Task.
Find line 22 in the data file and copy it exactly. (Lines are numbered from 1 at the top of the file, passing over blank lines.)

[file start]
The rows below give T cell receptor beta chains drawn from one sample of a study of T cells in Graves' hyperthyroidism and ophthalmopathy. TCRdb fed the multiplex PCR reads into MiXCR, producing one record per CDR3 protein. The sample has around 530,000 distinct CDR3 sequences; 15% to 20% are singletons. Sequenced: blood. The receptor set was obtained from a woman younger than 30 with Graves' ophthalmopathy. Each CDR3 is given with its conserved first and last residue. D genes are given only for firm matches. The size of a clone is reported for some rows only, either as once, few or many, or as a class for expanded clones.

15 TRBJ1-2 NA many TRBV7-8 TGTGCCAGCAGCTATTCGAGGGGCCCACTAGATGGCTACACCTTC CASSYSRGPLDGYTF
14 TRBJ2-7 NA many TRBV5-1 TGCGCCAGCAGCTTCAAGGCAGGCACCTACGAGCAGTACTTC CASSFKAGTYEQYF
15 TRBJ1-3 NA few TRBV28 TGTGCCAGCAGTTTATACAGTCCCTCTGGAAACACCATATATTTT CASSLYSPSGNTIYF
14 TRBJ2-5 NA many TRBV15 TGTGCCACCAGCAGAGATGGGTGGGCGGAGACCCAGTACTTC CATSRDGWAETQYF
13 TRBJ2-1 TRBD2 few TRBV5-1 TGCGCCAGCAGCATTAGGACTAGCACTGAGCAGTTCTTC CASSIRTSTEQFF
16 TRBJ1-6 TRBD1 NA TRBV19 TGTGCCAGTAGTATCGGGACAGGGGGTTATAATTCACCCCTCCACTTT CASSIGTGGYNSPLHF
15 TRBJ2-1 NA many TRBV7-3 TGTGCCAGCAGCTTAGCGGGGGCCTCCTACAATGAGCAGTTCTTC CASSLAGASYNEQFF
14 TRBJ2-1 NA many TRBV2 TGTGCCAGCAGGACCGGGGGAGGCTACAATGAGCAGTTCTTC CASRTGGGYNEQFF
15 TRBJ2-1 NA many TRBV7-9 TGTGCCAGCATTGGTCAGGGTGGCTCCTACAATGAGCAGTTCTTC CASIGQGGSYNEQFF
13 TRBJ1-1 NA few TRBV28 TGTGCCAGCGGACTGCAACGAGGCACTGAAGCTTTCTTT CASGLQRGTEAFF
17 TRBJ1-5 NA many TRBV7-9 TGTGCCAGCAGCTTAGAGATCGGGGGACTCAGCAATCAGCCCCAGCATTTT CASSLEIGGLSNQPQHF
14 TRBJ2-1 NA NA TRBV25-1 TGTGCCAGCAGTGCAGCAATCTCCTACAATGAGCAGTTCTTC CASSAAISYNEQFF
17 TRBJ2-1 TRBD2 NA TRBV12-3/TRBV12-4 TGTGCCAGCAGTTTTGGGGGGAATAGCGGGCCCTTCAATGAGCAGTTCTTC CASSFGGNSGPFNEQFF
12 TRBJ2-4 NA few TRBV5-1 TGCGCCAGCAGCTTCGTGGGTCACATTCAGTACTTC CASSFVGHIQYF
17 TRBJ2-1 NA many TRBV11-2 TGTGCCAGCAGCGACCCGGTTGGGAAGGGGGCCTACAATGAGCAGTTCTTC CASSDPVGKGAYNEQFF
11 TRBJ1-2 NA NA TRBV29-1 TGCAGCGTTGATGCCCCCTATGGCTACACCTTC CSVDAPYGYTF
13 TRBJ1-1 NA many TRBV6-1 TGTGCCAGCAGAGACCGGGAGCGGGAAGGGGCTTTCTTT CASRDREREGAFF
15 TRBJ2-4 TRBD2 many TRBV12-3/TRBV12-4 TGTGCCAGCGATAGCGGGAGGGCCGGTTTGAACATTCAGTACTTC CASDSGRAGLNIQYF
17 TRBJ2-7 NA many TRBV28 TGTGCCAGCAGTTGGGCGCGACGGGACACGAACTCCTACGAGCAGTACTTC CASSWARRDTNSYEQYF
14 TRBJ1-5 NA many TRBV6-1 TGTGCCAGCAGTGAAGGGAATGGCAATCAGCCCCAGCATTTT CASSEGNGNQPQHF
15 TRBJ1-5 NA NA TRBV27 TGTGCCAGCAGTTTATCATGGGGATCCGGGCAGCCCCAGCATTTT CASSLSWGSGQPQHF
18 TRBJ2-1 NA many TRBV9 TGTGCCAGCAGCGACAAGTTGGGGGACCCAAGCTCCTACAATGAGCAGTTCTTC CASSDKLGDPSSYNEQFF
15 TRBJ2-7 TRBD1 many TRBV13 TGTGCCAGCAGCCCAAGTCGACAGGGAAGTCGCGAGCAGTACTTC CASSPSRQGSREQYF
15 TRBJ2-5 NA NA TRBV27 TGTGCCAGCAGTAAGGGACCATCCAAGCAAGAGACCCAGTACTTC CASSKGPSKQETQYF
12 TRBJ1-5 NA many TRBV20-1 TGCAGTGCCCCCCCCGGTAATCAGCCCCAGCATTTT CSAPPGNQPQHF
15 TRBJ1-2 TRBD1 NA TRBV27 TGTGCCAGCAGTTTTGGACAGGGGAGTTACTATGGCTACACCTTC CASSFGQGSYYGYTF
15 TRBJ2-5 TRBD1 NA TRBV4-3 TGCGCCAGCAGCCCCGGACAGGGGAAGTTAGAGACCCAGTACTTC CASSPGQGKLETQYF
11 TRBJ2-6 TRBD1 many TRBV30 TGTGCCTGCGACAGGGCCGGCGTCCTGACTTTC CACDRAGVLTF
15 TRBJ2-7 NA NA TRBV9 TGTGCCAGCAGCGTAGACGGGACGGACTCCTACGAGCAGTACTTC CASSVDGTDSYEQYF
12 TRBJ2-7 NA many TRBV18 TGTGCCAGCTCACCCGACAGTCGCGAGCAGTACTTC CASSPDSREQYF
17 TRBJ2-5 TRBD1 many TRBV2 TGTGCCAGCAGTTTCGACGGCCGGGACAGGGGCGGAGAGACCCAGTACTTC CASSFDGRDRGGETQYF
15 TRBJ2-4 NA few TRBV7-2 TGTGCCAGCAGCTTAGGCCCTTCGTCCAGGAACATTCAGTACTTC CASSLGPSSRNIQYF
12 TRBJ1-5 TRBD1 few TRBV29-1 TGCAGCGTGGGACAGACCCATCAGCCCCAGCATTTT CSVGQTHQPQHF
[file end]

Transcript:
15 TRBJ1-5 NA NA TRBV27 TGTGCCAGCAGTTTATCATGGGGATCCGGGCAGCCCCAGCATTTT CASSLSWGSGQPQHF